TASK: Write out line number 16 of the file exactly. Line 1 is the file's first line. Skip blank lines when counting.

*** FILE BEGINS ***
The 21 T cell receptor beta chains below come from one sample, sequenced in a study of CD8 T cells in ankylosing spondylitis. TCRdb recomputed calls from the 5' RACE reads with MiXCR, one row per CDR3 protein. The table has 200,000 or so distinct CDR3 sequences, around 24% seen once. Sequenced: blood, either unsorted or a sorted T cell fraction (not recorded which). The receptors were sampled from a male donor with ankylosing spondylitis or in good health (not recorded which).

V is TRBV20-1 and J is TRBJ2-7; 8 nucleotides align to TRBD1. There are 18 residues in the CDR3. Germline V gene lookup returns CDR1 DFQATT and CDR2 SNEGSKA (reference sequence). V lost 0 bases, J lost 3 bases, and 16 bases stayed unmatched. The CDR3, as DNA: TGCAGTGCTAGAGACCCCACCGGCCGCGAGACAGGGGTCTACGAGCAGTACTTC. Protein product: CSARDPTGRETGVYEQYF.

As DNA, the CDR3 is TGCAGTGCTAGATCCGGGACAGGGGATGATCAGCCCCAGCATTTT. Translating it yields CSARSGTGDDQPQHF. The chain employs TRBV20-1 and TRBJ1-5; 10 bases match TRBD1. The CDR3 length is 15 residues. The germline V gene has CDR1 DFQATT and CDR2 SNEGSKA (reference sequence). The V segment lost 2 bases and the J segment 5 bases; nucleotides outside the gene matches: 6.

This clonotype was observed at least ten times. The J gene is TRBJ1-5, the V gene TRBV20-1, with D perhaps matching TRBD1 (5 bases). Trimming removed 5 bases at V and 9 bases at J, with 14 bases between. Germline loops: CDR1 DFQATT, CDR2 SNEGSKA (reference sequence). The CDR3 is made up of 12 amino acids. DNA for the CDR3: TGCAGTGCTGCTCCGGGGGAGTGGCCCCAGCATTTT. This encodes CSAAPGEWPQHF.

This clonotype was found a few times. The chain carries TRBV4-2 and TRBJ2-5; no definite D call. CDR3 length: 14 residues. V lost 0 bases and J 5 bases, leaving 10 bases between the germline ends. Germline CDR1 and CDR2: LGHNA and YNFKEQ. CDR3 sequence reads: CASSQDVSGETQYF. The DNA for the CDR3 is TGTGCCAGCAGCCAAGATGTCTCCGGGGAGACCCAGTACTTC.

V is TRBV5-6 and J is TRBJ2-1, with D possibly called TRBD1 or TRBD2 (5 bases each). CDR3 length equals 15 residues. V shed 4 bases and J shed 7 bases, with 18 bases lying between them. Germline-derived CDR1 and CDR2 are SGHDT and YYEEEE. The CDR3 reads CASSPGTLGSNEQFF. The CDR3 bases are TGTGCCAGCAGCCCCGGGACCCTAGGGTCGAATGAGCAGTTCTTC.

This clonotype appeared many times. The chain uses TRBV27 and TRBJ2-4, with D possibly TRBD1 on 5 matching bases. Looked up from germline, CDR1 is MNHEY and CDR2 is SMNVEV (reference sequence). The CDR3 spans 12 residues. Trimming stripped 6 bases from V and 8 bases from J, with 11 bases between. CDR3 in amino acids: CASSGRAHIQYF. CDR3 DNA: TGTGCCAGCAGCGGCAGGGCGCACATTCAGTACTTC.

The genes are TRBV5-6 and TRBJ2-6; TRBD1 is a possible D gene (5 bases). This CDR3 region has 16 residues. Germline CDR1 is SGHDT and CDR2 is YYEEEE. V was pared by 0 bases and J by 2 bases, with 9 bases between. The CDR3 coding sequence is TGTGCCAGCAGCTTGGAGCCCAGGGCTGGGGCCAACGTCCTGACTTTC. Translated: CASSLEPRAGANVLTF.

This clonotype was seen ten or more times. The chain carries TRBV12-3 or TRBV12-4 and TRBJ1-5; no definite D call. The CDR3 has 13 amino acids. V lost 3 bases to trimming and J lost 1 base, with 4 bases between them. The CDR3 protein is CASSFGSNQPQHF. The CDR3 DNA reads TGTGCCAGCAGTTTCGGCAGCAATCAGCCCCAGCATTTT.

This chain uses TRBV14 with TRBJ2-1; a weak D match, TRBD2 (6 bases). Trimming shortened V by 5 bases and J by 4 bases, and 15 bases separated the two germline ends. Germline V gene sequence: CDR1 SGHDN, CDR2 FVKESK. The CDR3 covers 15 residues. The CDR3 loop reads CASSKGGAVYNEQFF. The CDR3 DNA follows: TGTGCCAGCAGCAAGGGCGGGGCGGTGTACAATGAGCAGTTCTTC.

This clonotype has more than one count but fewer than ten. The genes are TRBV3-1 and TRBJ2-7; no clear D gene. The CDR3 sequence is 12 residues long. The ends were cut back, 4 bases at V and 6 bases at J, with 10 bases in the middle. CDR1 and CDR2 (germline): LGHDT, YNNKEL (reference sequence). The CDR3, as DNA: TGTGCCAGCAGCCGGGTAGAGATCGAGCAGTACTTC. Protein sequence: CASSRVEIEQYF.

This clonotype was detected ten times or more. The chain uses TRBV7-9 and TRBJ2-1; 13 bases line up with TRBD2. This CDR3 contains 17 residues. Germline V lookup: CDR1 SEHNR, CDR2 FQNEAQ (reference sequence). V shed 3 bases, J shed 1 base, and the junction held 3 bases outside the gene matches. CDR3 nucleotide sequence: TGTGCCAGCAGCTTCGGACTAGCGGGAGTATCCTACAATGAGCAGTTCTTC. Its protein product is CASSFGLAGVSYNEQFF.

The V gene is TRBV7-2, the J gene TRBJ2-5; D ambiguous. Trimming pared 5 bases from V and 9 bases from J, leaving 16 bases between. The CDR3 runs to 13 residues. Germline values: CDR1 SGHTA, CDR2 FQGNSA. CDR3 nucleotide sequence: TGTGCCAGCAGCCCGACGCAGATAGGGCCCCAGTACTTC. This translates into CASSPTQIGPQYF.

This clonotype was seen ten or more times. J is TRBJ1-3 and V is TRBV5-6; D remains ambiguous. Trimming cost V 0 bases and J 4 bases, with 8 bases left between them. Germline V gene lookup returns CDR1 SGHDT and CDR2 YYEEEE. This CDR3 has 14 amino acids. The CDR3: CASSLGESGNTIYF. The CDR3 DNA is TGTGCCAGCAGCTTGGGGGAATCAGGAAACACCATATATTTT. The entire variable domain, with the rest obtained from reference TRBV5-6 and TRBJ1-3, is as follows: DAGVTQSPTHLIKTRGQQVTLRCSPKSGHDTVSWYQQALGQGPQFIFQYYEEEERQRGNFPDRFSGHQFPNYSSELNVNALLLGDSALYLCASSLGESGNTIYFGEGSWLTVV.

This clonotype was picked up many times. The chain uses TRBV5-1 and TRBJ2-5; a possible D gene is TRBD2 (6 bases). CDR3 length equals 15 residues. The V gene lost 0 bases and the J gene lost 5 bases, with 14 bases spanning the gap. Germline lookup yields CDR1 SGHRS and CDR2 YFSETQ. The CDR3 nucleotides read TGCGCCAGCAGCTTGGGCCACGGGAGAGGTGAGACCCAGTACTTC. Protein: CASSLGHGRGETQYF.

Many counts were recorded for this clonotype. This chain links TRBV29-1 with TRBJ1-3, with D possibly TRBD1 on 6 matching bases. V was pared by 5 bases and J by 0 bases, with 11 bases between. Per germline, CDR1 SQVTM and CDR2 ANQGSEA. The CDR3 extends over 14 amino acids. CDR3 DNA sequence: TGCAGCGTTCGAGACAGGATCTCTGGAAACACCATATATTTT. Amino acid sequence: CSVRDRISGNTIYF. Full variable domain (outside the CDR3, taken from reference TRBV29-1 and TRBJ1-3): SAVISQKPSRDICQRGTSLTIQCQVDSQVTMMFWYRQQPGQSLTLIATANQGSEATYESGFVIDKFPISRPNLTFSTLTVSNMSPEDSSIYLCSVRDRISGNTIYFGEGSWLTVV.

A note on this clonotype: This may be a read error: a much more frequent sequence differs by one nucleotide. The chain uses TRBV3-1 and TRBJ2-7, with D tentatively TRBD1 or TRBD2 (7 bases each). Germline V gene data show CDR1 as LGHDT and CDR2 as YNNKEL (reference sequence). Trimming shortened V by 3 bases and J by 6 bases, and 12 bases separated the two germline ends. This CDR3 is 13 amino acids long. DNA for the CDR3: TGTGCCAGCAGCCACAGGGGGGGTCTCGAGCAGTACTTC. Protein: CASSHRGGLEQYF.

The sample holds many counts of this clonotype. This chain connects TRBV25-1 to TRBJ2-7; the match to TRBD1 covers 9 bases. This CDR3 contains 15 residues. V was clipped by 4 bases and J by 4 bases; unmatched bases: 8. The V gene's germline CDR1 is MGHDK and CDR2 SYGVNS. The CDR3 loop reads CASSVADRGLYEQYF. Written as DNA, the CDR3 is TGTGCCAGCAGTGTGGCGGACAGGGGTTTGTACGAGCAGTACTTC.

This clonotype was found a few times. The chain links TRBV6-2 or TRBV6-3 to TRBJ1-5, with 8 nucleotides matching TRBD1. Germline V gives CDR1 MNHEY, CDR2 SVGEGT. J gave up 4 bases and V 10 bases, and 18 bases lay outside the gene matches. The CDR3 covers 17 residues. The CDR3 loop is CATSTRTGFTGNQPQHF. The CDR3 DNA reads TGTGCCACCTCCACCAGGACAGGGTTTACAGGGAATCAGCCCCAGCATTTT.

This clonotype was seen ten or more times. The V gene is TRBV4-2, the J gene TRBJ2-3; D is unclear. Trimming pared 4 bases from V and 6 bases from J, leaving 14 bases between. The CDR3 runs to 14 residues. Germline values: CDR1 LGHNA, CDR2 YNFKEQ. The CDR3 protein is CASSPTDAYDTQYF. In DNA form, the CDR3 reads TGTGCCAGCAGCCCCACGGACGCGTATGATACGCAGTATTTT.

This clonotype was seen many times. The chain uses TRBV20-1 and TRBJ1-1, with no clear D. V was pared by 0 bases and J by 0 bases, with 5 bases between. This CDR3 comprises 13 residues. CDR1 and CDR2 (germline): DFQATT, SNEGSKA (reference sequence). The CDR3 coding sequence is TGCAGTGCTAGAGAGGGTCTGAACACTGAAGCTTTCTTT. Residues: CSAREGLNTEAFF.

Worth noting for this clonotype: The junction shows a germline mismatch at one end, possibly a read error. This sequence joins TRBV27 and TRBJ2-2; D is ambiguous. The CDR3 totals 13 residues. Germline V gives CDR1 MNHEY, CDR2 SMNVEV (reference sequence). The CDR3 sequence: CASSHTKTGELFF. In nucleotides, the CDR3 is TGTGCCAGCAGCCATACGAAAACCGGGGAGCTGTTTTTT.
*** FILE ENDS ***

Many counts were recorded for this clonotype. This chain links TRBV29-1 with TRBJ1-3, with D possibly TRBD1 on 6 matching bases. V was pared by 5 bases and J by 0 bases, with 11 bases between. Per germline, CDR1 SQVTM and CDR2 ANQGSEA. The CDR3 extends over 14 amino acids. CDR3 DNA sequence: TGCAGCGTTCGAGACAGGATCTCTGGAAACACCATATATTTT. Amino acid sequence: CSVRDRISGNTIYF. Full variable domain (outside the CDR3, taken from reference TRBV29-1 and TRBJ1-3): SAVISQKPSRDICQRGTSLTIQCQVDSQVTMMFWYRQQPGQSLTLIATANQGSEATYESGFVIDKFPISRPNLTFSTLTVSNMSPEDSSIYLCSVRDRISGNTIYFGEGSWLTVV.